My last post was about recognizing certain behavior that leads to having a spoiled child – a brat. In this post I’d like to share how you can transition away from these behaviors to lead to a well behaved, content child.
Is your child refusing to accept your answer when you say no to him? Is there kicking and screaming, so to speak? Maybe there really is kicking and screaming? Have you had enough? Then let me ask you one last question… who is more stubborn?
I ask this because you are caught in a battle of wills, my friend. Will he continue to make a fuss and eventually get his way (which will make him more stubborn next time)? Or will you continue to stand your ground and show him that when you say something, you mean it. This has to be one of the hardest things for a parent of little people. At least, in this season, it is for me.
There will be a few rough days ahead, maybe even weeks. But stick to your guns, it’ll be worth it in the end. The first step after realizing you have given in one too many times is to understand that this ornery attitude is unacceptable. If you don’t address this now there will only be more headache and frustration to come. This battle you are facing with your child can lead to disrespect. Maybe he’ll be so angry with you that yelling, door slamming, hitting, or kicking will result. Gratitude will start to wither away. You tell him he can have “one more” but it isn’t enough. Sooner or later he’ll be inconsolable and uncontrollable. And that just won’t do.
The next step is to make the decision that when you say something you have to follow through with what you say. How many times do you find yourself telling your 5 year old “okay, one more episode and then it’s time to do something else” and two (or three or four) episodes later they are still watching? Or you tell your two year old “no, you can’t have a snack this close to dinner” but after a few moments of tears he’s eating those grapes he wanted. Your child is learning that they don’t really have to listen to what you say. They don’t believe your words and your credibility is gone. Remember that you are the parent. If you said no it’s probably for a good reason.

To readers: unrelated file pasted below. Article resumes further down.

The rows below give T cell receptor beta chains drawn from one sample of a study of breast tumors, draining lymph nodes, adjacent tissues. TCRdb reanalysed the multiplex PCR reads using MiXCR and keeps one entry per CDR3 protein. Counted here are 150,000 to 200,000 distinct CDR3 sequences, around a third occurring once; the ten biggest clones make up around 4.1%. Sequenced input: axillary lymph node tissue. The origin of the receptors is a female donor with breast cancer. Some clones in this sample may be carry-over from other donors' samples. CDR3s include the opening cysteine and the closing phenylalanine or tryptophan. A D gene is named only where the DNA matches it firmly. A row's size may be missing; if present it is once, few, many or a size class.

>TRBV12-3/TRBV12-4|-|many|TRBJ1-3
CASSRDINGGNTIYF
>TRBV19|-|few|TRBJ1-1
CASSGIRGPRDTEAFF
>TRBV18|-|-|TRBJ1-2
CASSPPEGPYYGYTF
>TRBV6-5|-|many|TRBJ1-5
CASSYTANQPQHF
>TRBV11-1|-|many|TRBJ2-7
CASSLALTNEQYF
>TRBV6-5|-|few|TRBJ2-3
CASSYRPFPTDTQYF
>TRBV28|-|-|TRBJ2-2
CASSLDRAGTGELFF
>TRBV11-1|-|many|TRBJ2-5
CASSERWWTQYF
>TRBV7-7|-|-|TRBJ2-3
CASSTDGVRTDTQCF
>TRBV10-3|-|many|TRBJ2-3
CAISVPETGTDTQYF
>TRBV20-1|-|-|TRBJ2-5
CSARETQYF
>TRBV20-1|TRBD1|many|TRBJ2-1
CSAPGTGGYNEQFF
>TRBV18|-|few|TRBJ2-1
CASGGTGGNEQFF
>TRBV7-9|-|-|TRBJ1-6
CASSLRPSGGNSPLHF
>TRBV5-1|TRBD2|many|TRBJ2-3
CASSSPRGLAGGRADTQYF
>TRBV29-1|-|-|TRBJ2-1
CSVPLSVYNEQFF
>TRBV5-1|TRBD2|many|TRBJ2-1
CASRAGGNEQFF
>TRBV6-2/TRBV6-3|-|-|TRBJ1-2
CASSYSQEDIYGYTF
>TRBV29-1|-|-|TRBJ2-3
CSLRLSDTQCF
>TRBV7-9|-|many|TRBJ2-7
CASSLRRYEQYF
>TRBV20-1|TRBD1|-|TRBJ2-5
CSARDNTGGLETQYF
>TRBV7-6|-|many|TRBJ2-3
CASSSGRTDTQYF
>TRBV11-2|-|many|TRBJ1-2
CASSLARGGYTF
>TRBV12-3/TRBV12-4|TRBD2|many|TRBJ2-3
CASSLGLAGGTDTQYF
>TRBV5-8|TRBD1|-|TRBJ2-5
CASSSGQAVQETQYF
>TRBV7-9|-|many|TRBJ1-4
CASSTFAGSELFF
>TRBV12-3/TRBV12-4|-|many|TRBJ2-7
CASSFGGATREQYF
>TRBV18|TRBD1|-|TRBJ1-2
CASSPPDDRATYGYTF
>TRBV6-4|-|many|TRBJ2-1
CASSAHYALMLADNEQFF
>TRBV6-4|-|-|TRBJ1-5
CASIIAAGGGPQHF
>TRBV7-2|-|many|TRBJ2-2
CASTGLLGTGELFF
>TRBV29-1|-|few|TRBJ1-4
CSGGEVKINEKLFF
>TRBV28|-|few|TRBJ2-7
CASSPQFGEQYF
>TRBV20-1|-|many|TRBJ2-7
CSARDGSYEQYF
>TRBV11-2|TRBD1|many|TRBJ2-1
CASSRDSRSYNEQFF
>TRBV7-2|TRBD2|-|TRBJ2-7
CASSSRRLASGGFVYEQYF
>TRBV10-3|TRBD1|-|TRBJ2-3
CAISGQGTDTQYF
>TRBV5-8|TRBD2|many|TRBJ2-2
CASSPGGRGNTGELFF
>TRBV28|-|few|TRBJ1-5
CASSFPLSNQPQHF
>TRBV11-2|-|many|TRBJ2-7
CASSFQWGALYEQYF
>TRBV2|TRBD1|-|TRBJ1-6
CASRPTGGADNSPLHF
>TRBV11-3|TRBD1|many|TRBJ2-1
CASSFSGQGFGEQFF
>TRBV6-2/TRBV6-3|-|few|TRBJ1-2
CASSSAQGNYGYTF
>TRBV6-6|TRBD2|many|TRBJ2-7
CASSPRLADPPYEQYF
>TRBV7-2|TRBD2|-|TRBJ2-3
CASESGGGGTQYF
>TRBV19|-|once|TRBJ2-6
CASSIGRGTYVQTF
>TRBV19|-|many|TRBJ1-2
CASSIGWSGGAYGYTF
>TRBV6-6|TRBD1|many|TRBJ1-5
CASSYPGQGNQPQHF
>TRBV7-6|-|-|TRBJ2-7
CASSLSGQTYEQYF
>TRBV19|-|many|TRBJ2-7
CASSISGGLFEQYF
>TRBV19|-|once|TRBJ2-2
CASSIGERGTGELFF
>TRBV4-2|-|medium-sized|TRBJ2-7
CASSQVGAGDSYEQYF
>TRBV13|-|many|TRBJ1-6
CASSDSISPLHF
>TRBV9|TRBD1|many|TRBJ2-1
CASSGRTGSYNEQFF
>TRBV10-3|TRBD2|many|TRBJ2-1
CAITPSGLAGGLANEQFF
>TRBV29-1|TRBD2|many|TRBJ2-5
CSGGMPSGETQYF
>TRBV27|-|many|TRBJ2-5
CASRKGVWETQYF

Finally, don’t give up. You will be tested. You will feel overwhelmed, perhaps defeated. Here are some ways to persevere through these trials. Change the subject. Sometimes all it takes is diverting your child’s attention away from what’s going on. Telling a joke, a funny story, or even a tickle can help to lighten the situation. Ask for help with something. “You know what Elle, Mommy needs some help in the kitchen. Let’s go put away the dishes, you can put the silverware in the drawer for me.” A time out or some quiet time alone to think about how they are acting. They have to know that their behavior is not okay, and that they can choose to act better.
We were at the grocery store and my pet peeve is any kind of riding or hanging on to the cart. The rule is you walk beside the cart. Well, we were almost finished and Elle insists that she’s tired and her feet hurt. Little Miss Dramatic here. She wants to hang off the side and put her feet on the bottom so that she doesn’t have to walk. “Sorry, honey, but you need to walk.” I stopped and waited for her to follow directions. Yes, I was pressed for time. But at the moment it was too important for me to miss the opportunity to ensure that my daughter is listening and obeying her mother. It was a battle of wills. I kept my cool and I stayed firm. Only 5 minutes later we were both walking to complete our shopping trip. Success!
You have to resolve to change this bratty attitude. Know that it’s not acceptable, follow through with what you say, and don’t give up. As your child learns that he isn’t the boss he will learn that he can count on your word. He will accept your answer and move on. And just because you don’t give in to his every whim does not make you love him any less. In fact, exhibiting consistency and discipline will show him that your love for him is because you want to see him do well.
No discipline seems pleasant at the time, but painful. Later on, however, it produces a harvest of righteousness and peace for those who have been trained by it. Hebrews 12:11 (NIV)